Sources: MLB to vote on rule changes Friday

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Will there be any pushback against MLB’s rule changes? (0: 38)

Jesse Rogers breaks down MLB’s proposed rule changes for 2023 that will receive a lot of interest around the league. (0: 38)

5: 09 PM ET

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    Jesse RogersESPN Staff Writer

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      Jesse joined ESPN Chicago in September 2009 and covers MLB for ESPN.com.

The Major League Baseball competition committee is set to vote Friday on rule changes that would begin in 2023 and include a first-ever pitch clock, the elimination of the shift, bigger bases and a limit to how many times a pitcher can disengage from the rubber, according to sources familiar with the situation.

The goal is to increase action on the field, quicken the pace and reduce the amount of time it takes to play a major league game. The rule changes are expected to pass and include the following:

  • A 15-second pitch clock with the bases empty and a 20-second clock with runners on

  • Two disengagements from the rubber — including pickoff attempts — per plate appearance

  • A requirement by hitters to be in the batter’s box and “alert” with eight seconds to go on the clock. Hitters are allowed one timeout per plate appearance

  • Only two infielders will be allowed on each side of second base, with all four required to be on the dirt (or inner grass)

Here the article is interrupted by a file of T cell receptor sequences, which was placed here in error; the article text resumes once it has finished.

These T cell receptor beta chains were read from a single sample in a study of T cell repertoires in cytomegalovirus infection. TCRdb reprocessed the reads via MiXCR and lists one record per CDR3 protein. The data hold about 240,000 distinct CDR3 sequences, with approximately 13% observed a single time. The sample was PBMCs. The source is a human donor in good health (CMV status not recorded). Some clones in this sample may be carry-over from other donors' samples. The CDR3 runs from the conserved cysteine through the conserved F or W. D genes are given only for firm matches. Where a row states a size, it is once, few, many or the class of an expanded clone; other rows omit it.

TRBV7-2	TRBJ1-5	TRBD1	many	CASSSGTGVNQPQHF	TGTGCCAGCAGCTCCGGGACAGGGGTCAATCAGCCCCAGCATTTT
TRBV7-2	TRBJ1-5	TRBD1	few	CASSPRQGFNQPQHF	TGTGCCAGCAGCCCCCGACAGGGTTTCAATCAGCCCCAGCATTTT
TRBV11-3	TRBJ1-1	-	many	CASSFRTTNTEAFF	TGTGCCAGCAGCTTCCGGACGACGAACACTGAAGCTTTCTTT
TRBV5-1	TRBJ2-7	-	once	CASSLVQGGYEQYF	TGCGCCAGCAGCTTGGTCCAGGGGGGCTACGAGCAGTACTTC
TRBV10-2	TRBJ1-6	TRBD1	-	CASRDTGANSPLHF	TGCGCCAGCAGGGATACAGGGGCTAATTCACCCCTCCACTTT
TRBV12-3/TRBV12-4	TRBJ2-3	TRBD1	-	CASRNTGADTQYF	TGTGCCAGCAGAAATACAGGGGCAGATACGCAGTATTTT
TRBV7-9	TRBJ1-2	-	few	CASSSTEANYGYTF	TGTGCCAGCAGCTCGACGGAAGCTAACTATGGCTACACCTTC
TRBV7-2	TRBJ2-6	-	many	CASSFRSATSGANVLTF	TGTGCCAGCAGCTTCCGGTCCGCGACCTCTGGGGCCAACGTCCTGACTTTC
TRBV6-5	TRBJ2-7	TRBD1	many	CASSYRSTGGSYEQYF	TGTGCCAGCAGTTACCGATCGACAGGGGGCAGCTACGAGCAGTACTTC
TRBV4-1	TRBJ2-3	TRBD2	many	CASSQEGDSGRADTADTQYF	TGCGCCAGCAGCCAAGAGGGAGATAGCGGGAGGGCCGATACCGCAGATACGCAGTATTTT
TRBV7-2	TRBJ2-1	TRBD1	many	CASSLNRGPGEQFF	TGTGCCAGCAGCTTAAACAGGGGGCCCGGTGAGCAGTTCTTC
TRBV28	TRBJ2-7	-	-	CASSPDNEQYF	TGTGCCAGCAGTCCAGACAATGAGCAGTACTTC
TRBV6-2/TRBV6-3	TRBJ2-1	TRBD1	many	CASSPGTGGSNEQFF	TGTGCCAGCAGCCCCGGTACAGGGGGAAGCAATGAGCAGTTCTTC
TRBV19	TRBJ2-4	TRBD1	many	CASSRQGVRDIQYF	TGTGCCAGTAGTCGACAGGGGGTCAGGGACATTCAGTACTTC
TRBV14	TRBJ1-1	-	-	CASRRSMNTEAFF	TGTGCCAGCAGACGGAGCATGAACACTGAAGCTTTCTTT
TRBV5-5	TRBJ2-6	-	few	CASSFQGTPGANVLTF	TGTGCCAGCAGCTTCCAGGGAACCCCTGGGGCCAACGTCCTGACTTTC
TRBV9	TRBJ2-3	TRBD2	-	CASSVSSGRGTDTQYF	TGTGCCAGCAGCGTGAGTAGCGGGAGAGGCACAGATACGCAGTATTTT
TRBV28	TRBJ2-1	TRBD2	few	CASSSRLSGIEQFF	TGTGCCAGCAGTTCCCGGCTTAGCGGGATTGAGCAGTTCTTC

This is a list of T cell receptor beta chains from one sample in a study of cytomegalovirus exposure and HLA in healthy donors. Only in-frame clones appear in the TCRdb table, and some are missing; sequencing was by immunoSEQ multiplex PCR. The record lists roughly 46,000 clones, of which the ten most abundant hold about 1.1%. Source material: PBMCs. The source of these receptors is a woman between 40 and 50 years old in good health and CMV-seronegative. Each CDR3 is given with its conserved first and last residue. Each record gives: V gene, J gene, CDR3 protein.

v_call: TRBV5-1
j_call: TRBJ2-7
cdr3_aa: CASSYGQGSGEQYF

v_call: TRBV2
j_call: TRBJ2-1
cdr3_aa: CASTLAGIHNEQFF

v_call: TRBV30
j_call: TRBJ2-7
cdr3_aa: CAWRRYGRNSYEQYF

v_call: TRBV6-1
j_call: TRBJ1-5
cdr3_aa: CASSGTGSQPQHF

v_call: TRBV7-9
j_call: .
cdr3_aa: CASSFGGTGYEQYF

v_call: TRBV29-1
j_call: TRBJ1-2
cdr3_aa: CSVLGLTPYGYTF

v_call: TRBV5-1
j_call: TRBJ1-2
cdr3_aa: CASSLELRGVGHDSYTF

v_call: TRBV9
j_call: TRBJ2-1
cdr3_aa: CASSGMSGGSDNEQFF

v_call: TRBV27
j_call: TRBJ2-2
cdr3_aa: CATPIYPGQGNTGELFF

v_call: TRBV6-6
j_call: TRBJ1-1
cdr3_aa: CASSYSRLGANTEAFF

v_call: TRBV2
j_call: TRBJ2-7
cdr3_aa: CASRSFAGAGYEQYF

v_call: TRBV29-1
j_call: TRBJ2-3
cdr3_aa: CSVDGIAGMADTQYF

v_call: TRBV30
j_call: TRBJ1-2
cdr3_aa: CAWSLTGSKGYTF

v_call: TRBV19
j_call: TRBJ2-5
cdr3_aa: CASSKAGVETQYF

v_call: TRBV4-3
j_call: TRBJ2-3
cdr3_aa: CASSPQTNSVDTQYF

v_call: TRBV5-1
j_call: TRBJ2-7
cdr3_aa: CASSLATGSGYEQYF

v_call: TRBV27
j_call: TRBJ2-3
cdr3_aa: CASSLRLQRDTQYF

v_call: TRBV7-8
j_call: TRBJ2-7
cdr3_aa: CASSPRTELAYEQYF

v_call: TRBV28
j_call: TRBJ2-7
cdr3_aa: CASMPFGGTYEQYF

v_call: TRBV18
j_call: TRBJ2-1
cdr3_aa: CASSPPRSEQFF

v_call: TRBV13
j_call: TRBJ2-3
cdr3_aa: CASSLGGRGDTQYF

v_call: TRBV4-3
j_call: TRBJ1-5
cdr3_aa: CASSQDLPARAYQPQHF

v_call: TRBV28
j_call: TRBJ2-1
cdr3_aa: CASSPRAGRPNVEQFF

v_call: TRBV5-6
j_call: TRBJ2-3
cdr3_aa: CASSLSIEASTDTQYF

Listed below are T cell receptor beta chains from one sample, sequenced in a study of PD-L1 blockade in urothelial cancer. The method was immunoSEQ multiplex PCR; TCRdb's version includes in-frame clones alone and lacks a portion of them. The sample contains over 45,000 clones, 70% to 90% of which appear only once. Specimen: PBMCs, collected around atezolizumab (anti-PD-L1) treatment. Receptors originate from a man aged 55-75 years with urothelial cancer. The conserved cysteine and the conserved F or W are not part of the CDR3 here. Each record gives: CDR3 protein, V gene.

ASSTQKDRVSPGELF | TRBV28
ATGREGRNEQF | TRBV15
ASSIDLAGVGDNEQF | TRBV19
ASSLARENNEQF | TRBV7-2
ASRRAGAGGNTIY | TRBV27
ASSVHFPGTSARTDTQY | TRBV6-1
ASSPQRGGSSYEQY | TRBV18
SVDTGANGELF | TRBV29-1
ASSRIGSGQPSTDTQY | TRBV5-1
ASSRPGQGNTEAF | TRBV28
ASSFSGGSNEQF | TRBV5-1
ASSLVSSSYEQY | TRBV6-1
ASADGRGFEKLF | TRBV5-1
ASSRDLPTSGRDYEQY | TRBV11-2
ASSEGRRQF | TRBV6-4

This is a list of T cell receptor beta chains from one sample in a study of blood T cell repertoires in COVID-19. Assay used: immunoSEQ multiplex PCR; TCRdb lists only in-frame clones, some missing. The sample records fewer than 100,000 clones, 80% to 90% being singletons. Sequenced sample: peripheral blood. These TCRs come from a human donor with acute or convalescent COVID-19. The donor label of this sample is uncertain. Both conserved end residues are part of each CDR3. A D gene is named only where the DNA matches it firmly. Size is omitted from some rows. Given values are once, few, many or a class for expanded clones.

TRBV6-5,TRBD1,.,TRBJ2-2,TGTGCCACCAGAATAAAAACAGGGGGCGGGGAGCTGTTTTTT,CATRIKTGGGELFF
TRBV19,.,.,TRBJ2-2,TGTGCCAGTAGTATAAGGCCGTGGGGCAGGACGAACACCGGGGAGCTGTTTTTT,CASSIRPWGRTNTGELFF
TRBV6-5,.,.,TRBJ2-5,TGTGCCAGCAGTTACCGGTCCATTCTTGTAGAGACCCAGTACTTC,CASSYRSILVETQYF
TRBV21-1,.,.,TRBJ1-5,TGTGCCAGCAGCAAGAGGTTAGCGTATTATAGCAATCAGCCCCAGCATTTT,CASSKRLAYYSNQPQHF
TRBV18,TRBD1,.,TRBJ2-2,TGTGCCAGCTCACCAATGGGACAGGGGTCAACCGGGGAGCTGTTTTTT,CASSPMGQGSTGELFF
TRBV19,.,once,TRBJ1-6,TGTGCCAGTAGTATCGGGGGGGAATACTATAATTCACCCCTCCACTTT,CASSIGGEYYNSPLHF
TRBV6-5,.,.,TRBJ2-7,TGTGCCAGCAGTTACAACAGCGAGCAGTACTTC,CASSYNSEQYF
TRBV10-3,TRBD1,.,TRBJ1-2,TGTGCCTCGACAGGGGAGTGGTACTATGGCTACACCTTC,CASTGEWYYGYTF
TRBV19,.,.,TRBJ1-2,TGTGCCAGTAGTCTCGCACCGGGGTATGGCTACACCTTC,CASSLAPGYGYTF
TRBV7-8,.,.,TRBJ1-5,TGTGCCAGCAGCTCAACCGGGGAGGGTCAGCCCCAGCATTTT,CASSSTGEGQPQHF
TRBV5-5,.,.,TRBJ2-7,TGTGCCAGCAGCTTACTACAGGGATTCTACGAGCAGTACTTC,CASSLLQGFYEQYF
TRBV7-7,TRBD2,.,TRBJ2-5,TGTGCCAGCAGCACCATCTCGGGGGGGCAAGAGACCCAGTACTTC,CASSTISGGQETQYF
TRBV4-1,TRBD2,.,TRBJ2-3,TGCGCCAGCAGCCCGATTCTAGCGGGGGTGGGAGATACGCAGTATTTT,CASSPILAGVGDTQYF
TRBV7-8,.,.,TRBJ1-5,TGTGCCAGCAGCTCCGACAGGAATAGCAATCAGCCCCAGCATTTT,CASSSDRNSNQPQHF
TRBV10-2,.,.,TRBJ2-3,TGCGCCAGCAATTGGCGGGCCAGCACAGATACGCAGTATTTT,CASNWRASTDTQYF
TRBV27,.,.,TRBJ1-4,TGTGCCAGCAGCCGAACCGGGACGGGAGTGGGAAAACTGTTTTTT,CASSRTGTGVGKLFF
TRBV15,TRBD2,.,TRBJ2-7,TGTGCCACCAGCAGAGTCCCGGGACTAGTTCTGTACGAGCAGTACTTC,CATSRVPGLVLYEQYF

• Infielders cannot position themselves on the outfield grass before the pitch is thrown

  • Bases will increase in size from 15 inches squared to 18

Major League Baseball is reacting to extensive research it has done through fan and player surveys over the past several years while testing the changes at all levels of the minor leagues. The league believes that the changes will help to even the playing field for hitters and make the game more entertaining.

Pitch clock

The clock will start when the pitcher receives the ball from his catcher or the umpire — and play is ready to resume. The clock will start after each pitch most of the time. However, it might take a moment for a runner or a ball boy/girl to clear the field or for the pitcher to receive the ball from his catcher. A buzzer will be placed on umpires to indicate that the pitch clock is over. This will allow them to call a ball. A strike will be issued if hitters aren’t available within eight seconds. Each hitter will only be allowed one timeout for each plate appearance. Mound visits are limited to 30 seconds unless due to injury.

Rubber disengagements

Pitchers can step off the rubber twice per plate appearance without penalty, but after a third step-off — which does not result in a pickoff — a balk will be called. A pitcher can throw to first base up three times without penalty, but the third attempt must result in an out or the runner gets to advance. When a runner reaches a new base, the disengagement rule is reset. A third step-off, if there are no runners, would result in a visit to the mound.

The shift

Umpires will monitor infielders to make sure they are properly aligned before the ball leaves a pitcher’s hand. Infielders, just like receivers in a football game can ask umpires to verify that they are properly positioned. There are two infielders on each side of the second base and no one allowed on the outfield grass. If a pitch is thrown in violation of the new shift regulations, the hitting team has the option to choose whether the play will be deemed successful or not. This is the only rule change that could be reviewed. If one of the infielders is injured, they cannot change positions within an inning.

Bigger bases

The increase in the size of the bases should reduce injuries around them while increasing stolen base attempts. Both of these outcomes were observed in minors who tested larger bases.

ESPN’s Jeff Passan contributed to this report.

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